How NJ Guv hopeful Jack Ciattarelli battled cancer and won the fight of his life

Some years ago, Ciattarelli had clarified that he beat the disease through 'aggressive treatment'


                            How NJ Guv hopeful Jack Ciattarelli battled cancer and won the fight of his life
Jack Ciattarelli said that his illness was not "easy," "fun," or "pain-free" (jack4nj/Instagram)
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New Jersey Republican gubernatorial candidate Jack Ciattarell found himself falling behind his Republican challenger on Tuesday, November 2, as voters now decide who is set to lead the Garden State next. As of the night of November 2, Phil Murphy is trailing Ciattarelli by more than two points. In a Monmouth University survey released last month, Murphy was seen polling more than 10 points ahead of Ciattarelli, making the public believe that he is likely to win.

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Ciattarell on Monday, November 1, slammed Governor Phil Murphy for making the state government "inefficient". "New Jerseyans are the highest taxed people in the nation and this is a guy who said he wanted to make New Jersey the California of the East Coast. But then he topped that and poked his finger right in the eye of New Jerseyans when he said, if taxes are your issue, we're probably not your state. I mean, he poked him right in the eye," Jack Ciattarelli said in an interview with Fox News.

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"So we've talked all about property taxes, ours are the highest in nation; and making New Jersey a better place to do business, particularly for small business. Year over year over year, New Jersey is ranked the worst place in the country in which to do business. We've also got a state government that's bloated, it's inefficient, and it's been corrupted by special interests. Those are the three main fiscal, economic issues that I've talked about all throughout this campaign, and it's resonated with New Jerseyans," he added.

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How Jack Ciattarelli won the fight of his life

Jack Ciattarelli had announced back in 2017 that he was cancer-free. Back then, Ciattarelli had taken a jibe at two of his opponents, saying he was glad that they were not the ones to treat him. He had earlier revealed that he was diagnosed with throat cancer.

In an email to the media, Ciattarelli had clarified that he beat the disease through "aggressive treatment". He had said that his illness was not "easy," "fun," or "pain-free", adding that New Jersey faced a similar predicament. He added that he had a specific plan to rescue the state, unlike Democrat Phil Murphy and Republican Kim Guadagno, who were then two of the race's leading candidates.

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"The difference between Murphy and Guadagno and me is that I have the courage to tell voters the truth and outline a clear prescription for how to fix our state," Ciattarelli wrote. "I am glad Murphy and Guadagno were not my doctors." He had told NJ Advance Media that he thought the "analogy was too compelling not to share." "The doctor gave me tough news, they have me hard medicine, and I followed their orders," he said. "And now I'm rocking and rolling. I feel the situation is the same here in New Jersey."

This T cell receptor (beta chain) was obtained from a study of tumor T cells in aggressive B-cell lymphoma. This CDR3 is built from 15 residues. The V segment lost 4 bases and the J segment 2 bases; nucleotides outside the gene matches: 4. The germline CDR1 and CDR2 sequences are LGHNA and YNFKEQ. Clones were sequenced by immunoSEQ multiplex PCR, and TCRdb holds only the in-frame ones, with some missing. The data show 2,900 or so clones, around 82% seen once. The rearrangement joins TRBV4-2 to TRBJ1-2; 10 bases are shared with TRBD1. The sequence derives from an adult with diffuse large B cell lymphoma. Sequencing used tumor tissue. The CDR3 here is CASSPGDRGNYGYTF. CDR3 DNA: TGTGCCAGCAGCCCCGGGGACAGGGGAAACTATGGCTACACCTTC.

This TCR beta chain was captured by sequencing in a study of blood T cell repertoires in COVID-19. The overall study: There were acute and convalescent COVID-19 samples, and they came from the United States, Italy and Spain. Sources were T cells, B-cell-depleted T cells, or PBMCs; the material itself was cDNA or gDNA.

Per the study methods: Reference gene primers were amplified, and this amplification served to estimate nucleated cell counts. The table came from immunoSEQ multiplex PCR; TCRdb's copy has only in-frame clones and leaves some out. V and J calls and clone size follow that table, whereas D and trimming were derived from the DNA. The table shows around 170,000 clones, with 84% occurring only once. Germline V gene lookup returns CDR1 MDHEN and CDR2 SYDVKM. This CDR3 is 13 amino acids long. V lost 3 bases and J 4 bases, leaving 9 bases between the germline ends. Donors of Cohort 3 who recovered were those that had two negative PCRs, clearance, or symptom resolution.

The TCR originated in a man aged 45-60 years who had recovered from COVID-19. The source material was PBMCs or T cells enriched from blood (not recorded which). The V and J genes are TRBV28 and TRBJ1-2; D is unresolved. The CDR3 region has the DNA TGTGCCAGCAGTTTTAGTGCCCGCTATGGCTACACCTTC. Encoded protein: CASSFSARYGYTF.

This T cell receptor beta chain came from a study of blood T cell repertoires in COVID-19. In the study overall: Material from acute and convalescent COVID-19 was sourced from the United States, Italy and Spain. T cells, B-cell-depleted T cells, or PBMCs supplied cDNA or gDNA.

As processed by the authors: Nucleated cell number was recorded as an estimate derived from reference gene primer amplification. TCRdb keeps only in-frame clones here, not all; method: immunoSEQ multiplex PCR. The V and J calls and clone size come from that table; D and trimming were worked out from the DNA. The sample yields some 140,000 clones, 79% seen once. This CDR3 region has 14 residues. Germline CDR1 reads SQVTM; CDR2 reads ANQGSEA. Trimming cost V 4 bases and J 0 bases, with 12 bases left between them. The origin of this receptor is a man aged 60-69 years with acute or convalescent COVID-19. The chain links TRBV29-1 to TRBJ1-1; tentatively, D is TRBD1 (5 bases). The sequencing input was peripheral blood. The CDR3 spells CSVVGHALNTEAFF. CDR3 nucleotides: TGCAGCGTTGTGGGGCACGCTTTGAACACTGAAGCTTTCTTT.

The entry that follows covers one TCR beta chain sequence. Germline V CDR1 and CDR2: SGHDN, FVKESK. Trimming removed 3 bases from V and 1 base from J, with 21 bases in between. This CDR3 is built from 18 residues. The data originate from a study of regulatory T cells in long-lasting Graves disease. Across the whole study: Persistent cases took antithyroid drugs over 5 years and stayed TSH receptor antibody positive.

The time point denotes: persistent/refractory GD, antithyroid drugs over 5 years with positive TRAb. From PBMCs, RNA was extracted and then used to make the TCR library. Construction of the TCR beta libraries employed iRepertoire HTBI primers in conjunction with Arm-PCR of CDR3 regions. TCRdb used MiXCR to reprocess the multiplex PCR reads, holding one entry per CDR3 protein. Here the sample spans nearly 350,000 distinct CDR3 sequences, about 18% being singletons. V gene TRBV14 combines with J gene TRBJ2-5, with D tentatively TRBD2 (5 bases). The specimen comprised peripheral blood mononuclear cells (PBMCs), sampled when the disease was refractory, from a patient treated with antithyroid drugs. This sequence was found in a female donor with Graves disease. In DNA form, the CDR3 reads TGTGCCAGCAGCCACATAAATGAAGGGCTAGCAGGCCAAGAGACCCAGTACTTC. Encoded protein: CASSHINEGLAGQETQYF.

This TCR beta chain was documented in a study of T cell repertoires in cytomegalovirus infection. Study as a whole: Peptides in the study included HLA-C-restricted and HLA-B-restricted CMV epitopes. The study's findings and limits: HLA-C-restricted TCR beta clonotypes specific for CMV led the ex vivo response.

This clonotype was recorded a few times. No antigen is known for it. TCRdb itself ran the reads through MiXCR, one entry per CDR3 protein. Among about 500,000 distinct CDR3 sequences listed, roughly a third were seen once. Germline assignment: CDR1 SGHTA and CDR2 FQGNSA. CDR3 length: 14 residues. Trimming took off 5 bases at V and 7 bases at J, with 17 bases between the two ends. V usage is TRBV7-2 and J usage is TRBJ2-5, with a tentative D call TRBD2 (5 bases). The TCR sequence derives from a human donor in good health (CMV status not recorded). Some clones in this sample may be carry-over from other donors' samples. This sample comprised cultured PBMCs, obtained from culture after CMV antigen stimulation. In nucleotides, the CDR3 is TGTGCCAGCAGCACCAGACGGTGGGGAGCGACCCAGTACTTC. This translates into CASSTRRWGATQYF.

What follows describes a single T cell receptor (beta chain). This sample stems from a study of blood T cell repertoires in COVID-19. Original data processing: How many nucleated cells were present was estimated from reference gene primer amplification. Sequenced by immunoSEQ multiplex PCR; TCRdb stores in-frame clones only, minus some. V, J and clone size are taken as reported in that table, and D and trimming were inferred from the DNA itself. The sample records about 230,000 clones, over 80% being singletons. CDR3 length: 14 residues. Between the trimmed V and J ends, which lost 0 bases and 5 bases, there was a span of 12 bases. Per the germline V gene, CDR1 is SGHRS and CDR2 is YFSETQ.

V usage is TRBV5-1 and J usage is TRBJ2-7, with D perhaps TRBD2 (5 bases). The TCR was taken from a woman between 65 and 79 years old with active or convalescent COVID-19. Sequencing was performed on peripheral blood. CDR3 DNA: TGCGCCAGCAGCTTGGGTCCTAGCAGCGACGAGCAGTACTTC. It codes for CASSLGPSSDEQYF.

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“What I was thinking is that God has a sense of humor in a lot of different ways,” Observer had earlier quoted Ciattarelli, then 55. "The notion of hearing that you have cancer is just a very shocking and surreal experience. After you hear the word cancer, the next question is, ‘How much time do I have?’”

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While battling the illness, the cancer had also spread to two lymph nodes on his left side, reaching stage 4. When Ciattarelli saw an ear, nose and throat specialist, he was told that “with a new type of robotic surgery, this would be curable, and I would be able to continue with my life in every way, including the gubernatorial campaign."

A Hillsborough resident, Ciattarelli has been married to his wife Melinda for over two decades now. The duo has four children. “Despite all the assurances of the doctors, the words cancer and death just seem to be tied together,” he had said. “And so, family members’ initial reaction was one of shock and sadness. So it took some convincing that the doctors have said that this is a very, very curable form of cancer.”

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Eventually, Ciattarelli had his tonsils and lymph nodes on both sides of his neck removed. “Robotic surgery makes for phenomenal precision and an exceptional pathology, and indeed that was the case,” Ciattarelli said. “The robotic surgery also just makes for a very, very speedy recovery.”

At that time, Ciattarelli had to undergo radiation five days a week, which led to him having a hard time swallowing. It subsequently led to the loss of appetite, stamina, as well as weight loss. During the radiation treatment, he lost 25 pounds. However, following the announcement of his recovery, Ciattarelli had said, "I feel strong. I love the grind of the campaign trail. I love the physical, emotional, intellectual challenge of it, I love the competitive aspect of it and I just love getting out and pressing the flesh.”

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